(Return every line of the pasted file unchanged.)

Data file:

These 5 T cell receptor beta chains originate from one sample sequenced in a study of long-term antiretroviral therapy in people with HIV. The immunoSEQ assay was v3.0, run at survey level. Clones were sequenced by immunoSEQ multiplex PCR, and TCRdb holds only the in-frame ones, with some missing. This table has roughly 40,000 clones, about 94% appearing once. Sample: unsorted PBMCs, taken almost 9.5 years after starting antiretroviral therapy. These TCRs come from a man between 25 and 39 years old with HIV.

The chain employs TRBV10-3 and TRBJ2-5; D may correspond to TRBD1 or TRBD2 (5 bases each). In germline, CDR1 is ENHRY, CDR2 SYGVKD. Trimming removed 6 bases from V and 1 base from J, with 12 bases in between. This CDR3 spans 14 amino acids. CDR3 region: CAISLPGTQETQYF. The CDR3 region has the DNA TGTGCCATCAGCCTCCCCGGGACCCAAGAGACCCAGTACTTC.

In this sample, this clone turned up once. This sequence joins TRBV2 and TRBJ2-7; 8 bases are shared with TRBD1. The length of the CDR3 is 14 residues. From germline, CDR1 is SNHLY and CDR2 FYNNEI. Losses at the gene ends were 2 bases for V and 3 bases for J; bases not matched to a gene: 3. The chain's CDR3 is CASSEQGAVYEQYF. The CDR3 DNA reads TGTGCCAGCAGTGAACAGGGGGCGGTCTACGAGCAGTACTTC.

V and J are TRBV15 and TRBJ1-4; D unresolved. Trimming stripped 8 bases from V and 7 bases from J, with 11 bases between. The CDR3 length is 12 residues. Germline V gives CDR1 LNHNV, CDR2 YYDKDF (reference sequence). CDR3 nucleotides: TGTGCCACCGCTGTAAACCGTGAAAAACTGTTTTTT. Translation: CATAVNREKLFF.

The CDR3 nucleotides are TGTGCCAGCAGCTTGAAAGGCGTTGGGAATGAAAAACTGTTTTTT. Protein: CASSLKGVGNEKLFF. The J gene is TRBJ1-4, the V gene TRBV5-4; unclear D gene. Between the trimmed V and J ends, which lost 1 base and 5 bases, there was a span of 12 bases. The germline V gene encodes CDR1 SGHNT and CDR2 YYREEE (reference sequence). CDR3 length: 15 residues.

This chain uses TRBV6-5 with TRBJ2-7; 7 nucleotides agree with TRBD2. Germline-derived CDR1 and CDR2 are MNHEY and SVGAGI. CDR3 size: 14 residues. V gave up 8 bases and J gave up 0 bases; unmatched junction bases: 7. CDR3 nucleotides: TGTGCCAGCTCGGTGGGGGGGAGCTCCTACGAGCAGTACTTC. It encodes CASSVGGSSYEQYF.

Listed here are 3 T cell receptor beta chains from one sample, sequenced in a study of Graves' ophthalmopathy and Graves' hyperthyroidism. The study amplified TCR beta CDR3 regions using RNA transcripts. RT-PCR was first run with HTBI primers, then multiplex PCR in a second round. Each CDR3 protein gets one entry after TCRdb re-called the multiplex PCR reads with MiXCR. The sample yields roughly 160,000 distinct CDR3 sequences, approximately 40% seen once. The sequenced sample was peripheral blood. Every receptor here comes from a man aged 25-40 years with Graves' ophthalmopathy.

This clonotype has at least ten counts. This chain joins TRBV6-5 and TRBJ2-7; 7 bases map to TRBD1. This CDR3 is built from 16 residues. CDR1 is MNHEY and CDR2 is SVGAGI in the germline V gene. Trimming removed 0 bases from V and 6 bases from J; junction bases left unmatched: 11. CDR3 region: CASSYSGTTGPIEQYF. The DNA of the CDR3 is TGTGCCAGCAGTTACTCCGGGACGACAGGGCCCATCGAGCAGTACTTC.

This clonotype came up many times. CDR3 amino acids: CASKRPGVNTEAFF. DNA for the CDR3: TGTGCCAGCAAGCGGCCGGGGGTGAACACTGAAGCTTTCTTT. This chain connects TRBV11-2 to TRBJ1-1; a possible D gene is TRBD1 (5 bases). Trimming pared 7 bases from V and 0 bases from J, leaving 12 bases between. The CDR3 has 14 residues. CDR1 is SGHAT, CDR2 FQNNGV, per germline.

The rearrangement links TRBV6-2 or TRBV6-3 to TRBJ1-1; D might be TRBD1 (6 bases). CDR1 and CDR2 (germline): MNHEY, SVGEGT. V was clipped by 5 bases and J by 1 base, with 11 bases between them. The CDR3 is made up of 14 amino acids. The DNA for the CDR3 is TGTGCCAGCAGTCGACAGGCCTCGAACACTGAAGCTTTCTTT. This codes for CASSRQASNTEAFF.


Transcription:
These 5 T cell receptor beta chains originate from one sample sequenced in a study of long-term antiretroviral therapy in people with HIV. The immunoSEQ assay was v3.0, run at survey level. Clones were sequenced by immunoSEQ multiplex PCR, and TCRdb holds only the in-frame ones, with some missing. This table has roughly 40,000 clones, about 94% appearing once. Sample: unsorted PBMCs, taken almost 9.5 years after starting antiretroviral therapy. These TCRs come from a man between 25 and 39 years old with HIV.

The chain employs TRBV10-3 and TRBJ2-5; D may correspond to TRBD1 or TRBD2 (5 bases each). In germline, CDR1 is ENHRY, CDR2 SYGVKD. Trimming removed 6 bases from V and 1 base from J, with 12 bases in between. This CDR3 spans 14 amino acids. CDR3 region: CAISLPGTQETQYF. The CDR3 region has the DNA TGTGCCATCAGCCTCCCCGGGACCCAAGAGACCCAGTACTTC.

In this sample, this clone turned up once. This sequence joins TRBV2 and TRBJ2-7; 8 bases are shared with TRBD1. The length of the CDR3 is 14 residues. From germline, CDR1 is SNHLY and CDR2 FYNNEI. Losses at the gene ends were 2 bases for V and 3 bases for J; bases not matched to a gene: 3. The chain's CDR3 is CASSEQGAVYEQYF. The CDR3 DNA reads TGTGCCAGCAGTGAACAGGGGGCGGTCTACGAGCAGTACTTC.

V and J are TRBV15 and TRBJ1-4; D unresolved. Trimming stripped 8 bases from V and 7 bases from J, with 11 bases between. The CDR3 length is 12 residues. Germline V gives CDR1 LNHNV, CDR2 YYDKDF (reference sequence). CDR3 nucleotides: TGTGCCACCGCTGTAAACCGTGAAAAACTGTTTTTT. Translation: CATAVNREKLFF.

The CDR3 nucleotides are TGTGCCAGCAGCTTGAAAGGCGTTGGGAATGAAAAACTGTTTTTT. Protein: CASSLKGVGNEKLFF. The J gene is TRBJ1-4, the V gene TRBV5-4; unclear D gene. Between the trimmed V and J ends, which lost 1 base and 5 bases, there was a span of 12 bases. The germline V gene encodes CDR1 SGHNT and CDR2 YYREEE (reference sequence). CDR3 length: 15 residues.

This chain uses TRBV6-5 with TRBJ2-7; 7 nucleotides agree with TRBD2. Germline-derived CDR1 and CDR2 are MNHEY and SVGAGI. CDR3 size: 14 residues. V gave up 8 bases and J gave up 0 bases; unmatched junction bases: 7. CDR3 nucleotides: TGTGCCAGCTCGGTGGGGGGGAGCTCCTACGAGCAGTACTTC. It encodes CASSVGGSSYEQYF.

Listed here are 3 T cell receptor beta chains from one sample, sequenced in a study of Graves' ophthalmopathy and Graves' hyperthyroidism. The study amplified TCR beta CDR3 regions using RNA transcripts. RT-PCR was first run with HTBI primers, then multiplex PCR in a second round. Each CDR3 protein gets one entry after TCRdb re-called the multiplex PCR reads with MiXCR. The sample yields roughly 160,000 distinct CDR3 sequences, approximately 40% seen once. The sequenced sample was peripheral blood. Every receptor here comes from a man aged 25-40 years with Graves' ophthalmopathy.

This clonotype has at least ten counts. This chain joins TRBV6-5 and TRBJ2-7; 7 bases map to TRBD1. This CDR3 is built from 16 residues. CDR1 is MNHEY and CDR2 is SVGAGI in the germline V gene. Trimming removed 0 bases from V and 6 bases from J; junction bases left unmatched: 11. CDR3 region: CASSYSGTTGPIEQYF. The DNA of the CDR3 is TGTGCCAGCAGTTACTCCGGGACGACAGGGCCCATCGAGCAGTACTTC.

This clonotype came up many times. CDR3 amino acids: CASKRPGVNTEAFF. DNA for the CDR3: TGTGCCAGCAAGCGGCCGGGGGTGAACACTGAAGCTTTCTTT. This chain connects TRBV11-2 to TRBJ1-1; a possible D gene is TRBD1 (5 bases). Trimming pared 7 bases from V and 0 bases from J, leaving 12 bases between. The CDR3 has 14 residues. CDR1 is SGHAT, CDR2 FQNNGV, per germline.

The rearrangement links TRBV6-2 or TRBV6-3 to TRBJ1-1; D might be TRBD1 (6 bases). CDR1 and CDR2 (germline): MNHEY, SVGEGT. V was clipped by 5 bases and J by 1 base, with 11 bases between them. The CDR3 is made up of 14 amino acids. The DNA for the CDR3 is TGTGCCAGCAGTCGACAGGCCTCGAACACTGAAGCTTTCTTT. This codes for CASSRQASNTEAFF.